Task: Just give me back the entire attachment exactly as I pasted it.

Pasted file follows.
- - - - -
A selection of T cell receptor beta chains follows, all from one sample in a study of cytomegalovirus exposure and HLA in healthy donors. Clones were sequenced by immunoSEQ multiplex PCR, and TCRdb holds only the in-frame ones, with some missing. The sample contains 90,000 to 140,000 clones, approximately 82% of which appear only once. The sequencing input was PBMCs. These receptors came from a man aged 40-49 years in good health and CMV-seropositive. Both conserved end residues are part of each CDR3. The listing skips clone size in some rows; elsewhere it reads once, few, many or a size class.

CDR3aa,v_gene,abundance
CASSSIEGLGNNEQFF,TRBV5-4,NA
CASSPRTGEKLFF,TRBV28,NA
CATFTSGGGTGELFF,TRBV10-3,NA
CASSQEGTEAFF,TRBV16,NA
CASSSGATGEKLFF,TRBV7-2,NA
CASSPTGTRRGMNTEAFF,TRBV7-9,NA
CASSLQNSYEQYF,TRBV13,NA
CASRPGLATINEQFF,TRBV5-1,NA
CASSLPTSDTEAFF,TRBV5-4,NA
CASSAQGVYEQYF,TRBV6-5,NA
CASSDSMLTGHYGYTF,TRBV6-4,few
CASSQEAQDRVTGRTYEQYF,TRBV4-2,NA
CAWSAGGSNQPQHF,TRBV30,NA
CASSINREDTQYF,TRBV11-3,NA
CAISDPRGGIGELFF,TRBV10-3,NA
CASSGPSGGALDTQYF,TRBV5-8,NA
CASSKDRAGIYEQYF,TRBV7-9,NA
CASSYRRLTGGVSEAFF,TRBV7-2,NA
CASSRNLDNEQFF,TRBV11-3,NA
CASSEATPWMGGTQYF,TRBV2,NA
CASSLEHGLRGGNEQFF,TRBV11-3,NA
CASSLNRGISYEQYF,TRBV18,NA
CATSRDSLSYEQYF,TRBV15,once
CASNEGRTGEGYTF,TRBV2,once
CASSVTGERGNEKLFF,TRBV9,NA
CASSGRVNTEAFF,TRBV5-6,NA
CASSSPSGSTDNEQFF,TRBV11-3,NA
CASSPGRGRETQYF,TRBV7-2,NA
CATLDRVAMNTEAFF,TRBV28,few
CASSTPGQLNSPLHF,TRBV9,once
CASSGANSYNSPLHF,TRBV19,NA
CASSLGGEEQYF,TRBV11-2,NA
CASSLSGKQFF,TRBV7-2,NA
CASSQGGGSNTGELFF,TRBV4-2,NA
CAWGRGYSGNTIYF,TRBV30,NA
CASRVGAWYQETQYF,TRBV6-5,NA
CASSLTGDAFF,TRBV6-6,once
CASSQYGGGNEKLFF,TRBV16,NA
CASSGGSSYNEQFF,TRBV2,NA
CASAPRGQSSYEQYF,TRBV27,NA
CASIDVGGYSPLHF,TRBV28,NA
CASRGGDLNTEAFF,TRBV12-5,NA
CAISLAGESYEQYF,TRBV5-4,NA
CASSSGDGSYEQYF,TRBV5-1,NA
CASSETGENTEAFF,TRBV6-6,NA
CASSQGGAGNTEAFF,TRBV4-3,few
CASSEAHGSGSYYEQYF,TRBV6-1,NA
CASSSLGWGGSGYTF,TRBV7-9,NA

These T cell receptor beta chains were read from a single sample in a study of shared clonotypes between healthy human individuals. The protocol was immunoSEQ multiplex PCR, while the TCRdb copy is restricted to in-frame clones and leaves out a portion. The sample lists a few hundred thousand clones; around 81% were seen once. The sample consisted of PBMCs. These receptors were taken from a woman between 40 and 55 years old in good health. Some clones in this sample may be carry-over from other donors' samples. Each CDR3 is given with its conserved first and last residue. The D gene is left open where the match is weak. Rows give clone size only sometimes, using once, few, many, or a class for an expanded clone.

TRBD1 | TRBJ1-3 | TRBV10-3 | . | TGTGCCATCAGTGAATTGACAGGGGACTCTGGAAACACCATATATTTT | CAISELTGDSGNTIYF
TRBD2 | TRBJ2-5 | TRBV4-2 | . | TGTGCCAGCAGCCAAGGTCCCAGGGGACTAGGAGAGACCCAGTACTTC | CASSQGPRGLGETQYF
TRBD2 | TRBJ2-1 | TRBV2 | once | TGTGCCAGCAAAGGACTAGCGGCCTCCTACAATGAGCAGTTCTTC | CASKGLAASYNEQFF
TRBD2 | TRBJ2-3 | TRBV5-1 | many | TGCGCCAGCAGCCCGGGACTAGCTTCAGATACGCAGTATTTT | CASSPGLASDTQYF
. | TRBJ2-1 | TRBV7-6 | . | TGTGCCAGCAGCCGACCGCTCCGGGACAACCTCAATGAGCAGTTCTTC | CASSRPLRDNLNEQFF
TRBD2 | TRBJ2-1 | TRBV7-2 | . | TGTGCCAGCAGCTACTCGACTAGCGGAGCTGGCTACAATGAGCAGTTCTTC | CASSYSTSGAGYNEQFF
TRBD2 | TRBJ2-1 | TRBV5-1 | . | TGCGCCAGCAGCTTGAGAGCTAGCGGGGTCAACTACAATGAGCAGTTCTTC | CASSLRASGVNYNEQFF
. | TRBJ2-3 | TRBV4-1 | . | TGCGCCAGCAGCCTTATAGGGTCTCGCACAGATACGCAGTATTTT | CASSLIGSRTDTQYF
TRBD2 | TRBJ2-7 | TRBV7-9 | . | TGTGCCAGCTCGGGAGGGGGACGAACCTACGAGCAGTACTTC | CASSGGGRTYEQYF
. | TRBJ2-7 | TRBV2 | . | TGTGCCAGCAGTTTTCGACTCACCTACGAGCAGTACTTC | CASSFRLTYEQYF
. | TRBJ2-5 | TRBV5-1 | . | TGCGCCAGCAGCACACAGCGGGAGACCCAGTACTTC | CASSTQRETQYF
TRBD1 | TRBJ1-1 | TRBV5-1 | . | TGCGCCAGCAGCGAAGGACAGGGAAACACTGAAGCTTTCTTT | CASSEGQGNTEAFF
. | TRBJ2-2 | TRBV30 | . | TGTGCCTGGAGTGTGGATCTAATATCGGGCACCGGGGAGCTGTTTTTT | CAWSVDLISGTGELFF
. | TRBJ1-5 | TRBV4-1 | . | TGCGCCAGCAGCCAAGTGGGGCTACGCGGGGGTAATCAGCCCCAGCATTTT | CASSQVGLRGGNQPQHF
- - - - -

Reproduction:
A selection of T cell receptor beta chains follows, all from one sample in a study of cytomegalovirus exposure and HLA in healthy donors. Clones were sequenced by immunoSEQ multiplex PCR, and TCRdb holds only the in-frame ones, with some missing. The sample contains 90,000 to 140,000 clones, approximately 82% of which appear only once. The sequencing input was PBMCs. These receptors came from a man aged 40-49 years in good health and CMV-seropositive. Both conserved end residues are part of each CDR3. The listing skips clone size in some rows; elsewhere it reads once, few, many or a size class.

CDR3aa,v_gene,abundance
CASSSIEGLGNNEQFF,TRBV5-4,NA
CASSPRTGEKLFF,TRBV28,NA
CATFTSGGGTGELFF,TRBV10-3,NA
CASSQEGTEAFF,TRBV16,NA
CASSSGATGEKLFF,TRBV7-2,NA
CASSPTGTRRGMNTEAFF,TRBV7-9,NA
CASSLQNSYEQYF,TRBV13,NA
CASRPGLATINEQFF,TRBV5-1,NA
CASSLPTSDTEAFF,TRBV5-4,NA
CASSAQGVYEQYF,TRBV6-5,NA
CASSDSMLTGHYGYTF,TRBV6-4,few
CASSQEAQDRVTGRTYEQYF,TRBV4-2,NA
CAWSAGGSNQPQHF,TRBV30,NA
CASSINREDTQYF,TRBV11-3,NA
CAISDPRGGIGELFF,TRBV10-3,NA
CASSGPSGGALDTQYF,TRBV5-8,NA
CASSKDRAGIYEQYF,TRBV7-9,NA
CASSYRRLTGGVSEAFF,TRBV7-2,NA
CASSRNLDNEQFF,TRBV11-3,NA
CASSEATPWMGGTQYF,TRBV2,NA
CASSLEHGLRGGNEQFF,TRBV11-3,NA
CASSLNRGISYEQYF,TRBV18,NA
CATSRDSLSYEQYF,TRBV15,once
CASNEGRTGEGYTF,TRBV2,once
CASSVTGERGNEKLFF,TRBV9,NA
CASSGRVNTEAFF,TRBV5-6,NA
CASSSPSGSTDNEQFF,TRBV11-3,NA
CASSPGRGRETQYF,TRBV7-2,NA
CATLDRVAMNTEAFF,TRBV28,few
CASSTPGQLNSPLHF,TRBV9,once
CASSGANSYNSPLHF,TRBV19,NA
CASSLGGEEQYF,TRBV11-2,NA
CASSLSGKQFF,TRBV7-2,NA
CASSQGGGSNTGELFF,TRBV4-2,NA
CAWGRGYSGNTIYF,TRBV30,NA
CASRVGAWYQETQYF,TRBV6-5,NA
CASSLTGDAFF,TRBV6-6,once
CASSQYGGGNEKLFF,TRBV16,NA
CASSGGSSYNEQFF,TRBV2,NA
CASAPRGQSSYEQYF,TRBV27,NA
CASIDVGGYSPLHF,TRBV28,NA
CASRGGDLNTEAFF,TRBV12-5,NA
CAISLAGESYEQYF,TRBV5-4,NA
CASSSGDGSYEQYF,TRBV5-1,NA
CASSETGENTEAFF,TRBV6-6,NA
CASSQGGAGNTEAFF,TRBV4-3,few
CASSEAHGSGSYYEQYF,TRBV6-1,NA
CASSSLGWGGSGYTF,TRBV7-9,NA

These T cell receptor beta chains were read from a single sample in a study of shared clonotypes between healthy human individuals. The protocol was immunoSEQ multiplex PCR, while the TCRdb copy is restricted to in-frame clones and leaves out a portion. The sample lists a few hundred thousand clones; around 81% were seen once. The sample consisted of PBMCs. These receptors were taken from a woman between 40 and 55 years old in good health. Some clones in this sample may be carry-over from other donors' samples. Each CDR3 is given with its conserved first and last residue. The D gene is left open where the match is weak. Rows give clone size only sometimes, using once, few, many, or a class for an expanded clone.

TRBD1 | TRBJ1-3 | TRBV10-3 | . | TGTGCCATCAGTGAATTGACAGGGGACTCTGGAAACACCATATATTTT | CAISELTGDSGNTIYF
TRBD2 | TRBJ2-5 | TRBV4-2 | . | TGTGCCAGCAGCCAAGGTCCCAGGGGACTAGGAGAGACCCAGTACTTC | CASSQGPRGLGETQYF
TRBD2 | TRBJ2-1 | TRBV2 | once | TGTGCCAGCAAAGGACTAGCGGCCTCCTACAATGAGCAGTTCTTC | CASKGLAASYNEQFF
TRBD2 | TRBJ2-3 | TRBV5-1 | many | TGCGCCAGCAGCCCGGGACTAGCTTCAGATACGCAGTATTTT | CASSPGLASDTQYF
. | TRBJ2-1 | TRBV7-6 | . | TGTGCCAGCAGCCGACCGCTCCGGGACAACCTCAATGAGCAGTTCTTC | CASSRPLRDNLNEQFF
TRBD2 | TRBJ2-1 | TRBV7-2 | . | TGTGCCAGCAGCTACTCGACTAGCGGAGCTGGCTACAATGAGCAGTTCTTC | CASSYSTSGAGYNEQFF
TRBD2 | TRBJ2-1 | TRBV5-1 | . | TGCGCCAGCAGCTTGAGAGCTAGCGGGGTCAACTACAATGAGCAGTTCTTC | CASSLRASGVNYNEQFF
. | TRBJ2-3 | TRBV4-1 | . | TGCGCCAGCAGCCTTATAGGGTCTCGCACAGATACGCAGTATTTT | CASSLIGSRTDTQYF
TRBD2 | TRBJ2-7 | TRBV7-9 | . | TGTGCCAGCTCGGGAGGGGGACGAACCTACGAGCAGTACTTC | CASSGGGRTYEQYF
. | TRBJ2-7 | TRBV2 | . | TGTGCCAGCAGTTTTCGACTCACCTACGAGCAGTACTTC | CASSFRLTYEQYF
. | TRBJ2-5 | TRBV5-1 | . | TGCGCCAGCAGCACACAGCGGGAGACCCAGTACTTC | CASSTQRETQYF
TRBD1 | TRBJ1-1 | TRBV5-1 | . | TGCGCCAGCAGCGAAGGACAGGGAAACACTGAAGCTTTCTTT | CASSEGQGNTEAFF
. | TRBJ2-2 | TRBV30 | . | TGTGCCTGGAGTGTGGATCTAATATCGGGCACCGGGGAGCTGTTTTTT | CAWSVDLISGTGELFF
. | TRBJ1-5 | TRBV4-1 | . | TGCGCCAGCAGCCAAGTGGGGCTACGCGGGGGTAATCAGCCCCAGCATTTT | CASSQVGLRGGNQPQHF